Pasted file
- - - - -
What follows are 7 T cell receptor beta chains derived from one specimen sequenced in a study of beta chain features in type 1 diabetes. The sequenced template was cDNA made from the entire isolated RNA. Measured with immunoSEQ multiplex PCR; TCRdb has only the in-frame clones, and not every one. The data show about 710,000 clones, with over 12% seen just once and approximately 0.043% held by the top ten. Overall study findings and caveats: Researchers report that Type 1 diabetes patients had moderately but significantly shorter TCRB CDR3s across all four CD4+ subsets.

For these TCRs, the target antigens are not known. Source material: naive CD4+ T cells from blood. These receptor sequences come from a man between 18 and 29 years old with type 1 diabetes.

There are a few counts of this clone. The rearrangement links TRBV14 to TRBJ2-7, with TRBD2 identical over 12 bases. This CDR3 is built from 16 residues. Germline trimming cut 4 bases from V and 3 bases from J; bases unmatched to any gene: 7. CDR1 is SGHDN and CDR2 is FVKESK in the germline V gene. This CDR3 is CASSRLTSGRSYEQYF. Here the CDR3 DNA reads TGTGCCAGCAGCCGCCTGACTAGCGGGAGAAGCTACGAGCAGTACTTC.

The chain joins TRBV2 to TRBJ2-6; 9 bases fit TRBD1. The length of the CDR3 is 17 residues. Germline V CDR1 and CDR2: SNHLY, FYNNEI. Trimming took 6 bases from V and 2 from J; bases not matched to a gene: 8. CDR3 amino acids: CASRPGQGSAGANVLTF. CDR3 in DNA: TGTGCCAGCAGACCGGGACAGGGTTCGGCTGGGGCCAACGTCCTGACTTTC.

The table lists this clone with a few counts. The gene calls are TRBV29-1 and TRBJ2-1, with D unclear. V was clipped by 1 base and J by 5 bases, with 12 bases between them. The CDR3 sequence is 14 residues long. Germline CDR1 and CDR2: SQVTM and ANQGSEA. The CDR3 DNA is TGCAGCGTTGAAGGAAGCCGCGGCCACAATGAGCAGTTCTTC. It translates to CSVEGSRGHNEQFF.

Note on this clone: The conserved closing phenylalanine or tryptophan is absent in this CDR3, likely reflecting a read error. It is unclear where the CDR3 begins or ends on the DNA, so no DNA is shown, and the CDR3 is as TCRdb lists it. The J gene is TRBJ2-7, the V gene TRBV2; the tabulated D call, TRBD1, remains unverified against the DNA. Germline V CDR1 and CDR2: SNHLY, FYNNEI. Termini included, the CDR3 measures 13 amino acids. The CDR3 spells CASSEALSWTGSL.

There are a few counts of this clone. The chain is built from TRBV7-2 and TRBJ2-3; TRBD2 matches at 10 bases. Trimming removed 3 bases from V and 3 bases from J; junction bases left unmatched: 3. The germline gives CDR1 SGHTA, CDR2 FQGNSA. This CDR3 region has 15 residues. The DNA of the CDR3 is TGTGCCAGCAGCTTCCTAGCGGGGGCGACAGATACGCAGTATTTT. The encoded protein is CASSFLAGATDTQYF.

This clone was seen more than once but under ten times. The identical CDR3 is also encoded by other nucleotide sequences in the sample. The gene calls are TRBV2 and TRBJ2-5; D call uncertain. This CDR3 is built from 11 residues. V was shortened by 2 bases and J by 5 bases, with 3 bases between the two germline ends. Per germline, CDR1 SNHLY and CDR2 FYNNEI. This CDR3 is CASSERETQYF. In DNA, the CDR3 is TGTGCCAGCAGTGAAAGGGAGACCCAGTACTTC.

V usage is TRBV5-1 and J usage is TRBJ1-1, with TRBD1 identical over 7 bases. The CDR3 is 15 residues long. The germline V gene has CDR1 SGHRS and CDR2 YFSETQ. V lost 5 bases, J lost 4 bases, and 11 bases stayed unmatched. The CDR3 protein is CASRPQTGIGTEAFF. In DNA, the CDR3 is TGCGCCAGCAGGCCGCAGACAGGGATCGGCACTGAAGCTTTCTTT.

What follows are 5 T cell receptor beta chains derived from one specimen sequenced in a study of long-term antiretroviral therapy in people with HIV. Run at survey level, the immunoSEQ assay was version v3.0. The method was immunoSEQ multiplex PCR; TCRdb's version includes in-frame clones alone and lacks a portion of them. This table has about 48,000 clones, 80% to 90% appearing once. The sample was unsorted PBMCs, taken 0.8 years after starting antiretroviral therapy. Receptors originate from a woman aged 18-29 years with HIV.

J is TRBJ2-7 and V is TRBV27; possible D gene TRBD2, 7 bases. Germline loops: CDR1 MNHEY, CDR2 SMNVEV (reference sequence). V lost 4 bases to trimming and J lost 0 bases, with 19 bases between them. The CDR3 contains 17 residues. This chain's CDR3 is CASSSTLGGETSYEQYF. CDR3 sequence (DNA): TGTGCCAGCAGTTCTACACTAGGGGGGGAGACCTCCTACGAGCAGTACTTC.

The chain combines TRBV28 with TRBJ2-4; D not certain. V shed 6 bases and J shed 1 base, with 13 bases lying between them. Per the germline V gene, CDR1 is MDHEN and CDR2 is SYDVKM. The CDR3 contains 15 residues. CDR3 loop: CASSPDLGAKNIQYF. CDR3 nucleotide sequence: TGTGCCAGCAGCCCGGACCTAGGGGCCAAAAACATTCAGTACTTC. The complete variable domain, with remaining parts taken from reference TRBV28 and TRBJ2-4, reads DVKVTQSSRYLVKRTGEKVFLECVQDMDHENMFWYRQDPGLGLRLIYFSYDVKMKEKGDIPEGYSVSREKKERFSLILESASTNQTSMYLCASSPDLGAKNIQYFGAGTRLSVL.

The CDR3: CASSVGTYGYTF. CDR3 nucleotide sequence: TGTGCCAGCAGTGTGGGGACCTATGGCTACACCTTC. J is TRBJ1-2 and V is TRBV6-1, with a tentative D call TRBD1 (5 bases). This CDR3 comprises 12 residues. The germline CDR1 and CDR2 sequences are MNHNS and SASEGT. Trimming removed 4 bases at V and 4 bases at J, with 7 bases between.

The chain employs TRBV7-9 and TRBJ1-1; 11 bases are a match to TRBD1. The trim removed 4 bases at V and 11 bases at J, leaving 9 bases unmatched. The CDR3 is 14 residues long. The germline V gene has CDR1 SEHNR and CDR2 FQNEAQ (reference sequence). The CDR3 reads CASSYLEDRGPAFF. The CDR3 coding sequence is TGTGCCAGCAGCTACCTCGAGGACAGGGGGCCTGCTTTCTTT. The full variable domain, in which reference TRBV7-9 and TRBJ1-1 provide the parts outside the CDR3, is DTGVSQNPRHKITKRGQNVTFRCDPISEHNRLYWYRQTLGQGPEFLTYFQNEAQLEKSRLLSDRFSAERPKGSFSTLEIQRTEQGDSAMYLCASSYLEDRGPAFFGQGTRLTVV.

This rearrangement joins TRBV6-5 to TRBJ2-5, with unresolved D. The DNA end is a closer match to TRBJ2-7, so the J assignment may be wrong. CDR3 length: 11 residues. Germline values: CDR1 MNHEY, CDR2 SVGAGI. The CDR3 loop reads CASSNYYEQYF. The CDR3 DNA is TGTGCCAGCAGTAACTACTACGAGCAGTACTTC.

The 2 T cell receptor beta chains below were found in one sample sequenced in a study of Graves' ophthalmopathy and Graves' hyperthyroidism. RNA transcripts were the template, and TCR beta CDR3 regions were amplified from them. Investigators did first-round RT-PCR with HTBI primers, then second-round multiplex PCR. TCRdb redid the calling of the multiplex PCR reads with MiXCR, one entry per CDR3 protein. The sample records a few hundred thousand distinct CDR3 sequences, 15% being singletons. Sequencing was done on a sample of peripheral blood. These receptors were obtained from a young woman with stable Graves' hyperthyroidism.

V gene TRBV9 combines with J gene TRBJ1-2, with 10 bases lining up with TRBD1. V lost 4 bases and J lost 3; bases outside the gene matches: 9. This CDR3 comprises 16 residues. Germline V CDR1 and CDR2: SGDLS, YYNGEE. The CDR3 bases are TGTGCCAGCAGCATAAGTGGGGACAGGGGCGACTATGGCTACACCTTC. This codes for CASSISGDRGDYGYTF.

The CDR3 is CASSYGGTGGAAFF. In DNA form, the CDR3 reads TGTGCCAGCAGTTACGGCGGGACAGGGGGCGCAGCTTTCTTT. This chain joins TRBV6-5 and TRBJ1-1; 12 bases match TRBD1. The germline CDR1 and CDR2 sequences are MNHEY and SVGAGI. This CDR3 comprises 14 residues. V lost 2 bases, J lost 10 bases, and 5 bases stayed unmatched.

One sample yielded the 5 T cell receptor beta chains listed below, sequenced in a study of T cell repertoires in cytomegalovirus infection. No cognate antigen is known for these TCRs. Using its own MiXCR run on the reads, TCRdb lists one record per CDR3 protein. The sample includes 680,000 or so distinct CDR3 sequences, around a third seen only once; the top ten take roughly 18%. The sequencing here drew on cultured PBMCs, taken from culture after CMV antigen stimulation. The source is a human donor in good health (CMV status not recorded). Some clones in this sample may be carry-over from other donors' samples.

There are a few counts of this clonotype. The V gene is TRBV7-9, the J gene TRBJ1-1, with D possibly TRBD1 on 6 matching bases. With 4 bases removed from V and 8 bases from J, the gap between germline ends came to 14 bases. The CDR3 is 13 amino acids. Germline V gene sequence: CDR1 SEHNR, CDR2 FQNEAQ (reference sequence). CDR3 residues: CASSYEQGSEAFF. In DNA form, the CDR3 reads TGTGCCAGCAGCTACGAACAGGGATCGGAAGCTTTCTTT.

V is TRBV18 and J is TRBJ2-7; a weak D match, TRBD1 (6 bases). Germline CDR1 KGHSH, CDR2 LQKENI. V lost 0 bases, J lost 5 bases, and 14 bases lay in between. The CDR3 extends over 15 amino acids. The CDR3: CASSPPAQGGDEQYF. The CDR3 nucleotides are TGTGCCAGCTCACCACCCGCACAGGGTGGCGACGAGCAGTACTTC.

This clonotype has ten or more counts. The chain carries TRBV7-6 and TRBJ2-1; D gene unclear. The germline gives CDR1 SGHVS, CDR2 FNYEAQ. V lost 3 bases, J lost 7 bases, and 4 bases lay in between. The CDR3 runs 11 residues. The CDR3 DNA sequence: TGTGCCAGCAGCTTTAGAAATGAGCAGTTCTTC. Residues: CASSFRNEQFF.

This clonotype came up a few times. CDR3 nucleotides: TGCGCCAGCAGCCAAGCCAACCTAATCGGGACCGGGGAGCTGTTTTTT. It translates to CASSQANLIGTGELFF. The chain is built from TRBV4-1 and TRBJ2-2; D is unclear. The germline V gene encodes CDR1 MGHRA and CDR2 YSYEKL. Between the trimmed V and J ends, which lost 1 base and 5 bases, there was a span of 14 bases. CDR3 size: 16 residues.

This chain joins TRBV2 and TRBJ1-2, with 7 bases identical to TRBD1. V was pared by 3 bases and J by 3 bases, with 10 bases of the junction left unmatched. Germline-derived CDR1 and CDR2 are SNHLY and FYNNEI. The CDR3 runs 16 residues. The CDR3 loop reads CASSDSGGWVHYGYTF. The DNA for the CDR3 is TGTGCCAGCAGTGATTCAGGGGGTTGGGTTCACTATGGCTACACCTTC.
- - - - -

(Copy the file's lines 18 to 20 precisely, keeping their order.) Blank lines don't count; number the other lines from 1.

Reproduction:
The CDR3 is CASSYGGTGGAAFF. In DNA form, the CDR3 reads TGTGCCAGCAGTTACGGCGGGACAGGGGGCGCAGCTTTCTTT. This chain joins TRBV6-5 and TRBJ1-1; 12 bases match TRBD1. The germline CDR1 and CDR2 sequences are MNHEY and SVGAGI. This CDR3 comprises 14 residues. V lost 2 bases, J lost 10 bases, and 5 bases stayed unmatched.

One sample yielded the 5 T cell receptor beta chains listed below, sequenced in a study of T cell repertoires in cytomegalovirus infection. No cognate antigen is known for these TCRs. Using its own MiXCR run on the reads, TCRdb lists one record per CDR3 protein. The sample includes 680,000 or so distinct CDR3 sequences, around a third seen only once; the top ten take roughly 18%. The sequencing here drew on cultured PBMCs, taken from culture after CMV antigen stimulation. The source is a human donor in good health (CMV status not recorded). Some clones in this sample may be carry-over from other donors' samples.

There are a few counts of this clonotype. The V gene is TRBV7-9, the J gene TRBJ1-1, with D possibly TRBD1 on 6 matching bases. With 4 bases removed from V and 8 bases from J, the gap between germline ends came to 14 bases. The CDR3 is 13 amino acids. Germline V gene sequence: CDR1 SEHNR, CDR2 FQNEAQ (reference sequence). CDR3 residues: CASSYEQGSEAFF. In DNA form, the CDR3 reads TGTGCCAGCAGCTACGAACAGGGATCGGAAGCTTTCTTT.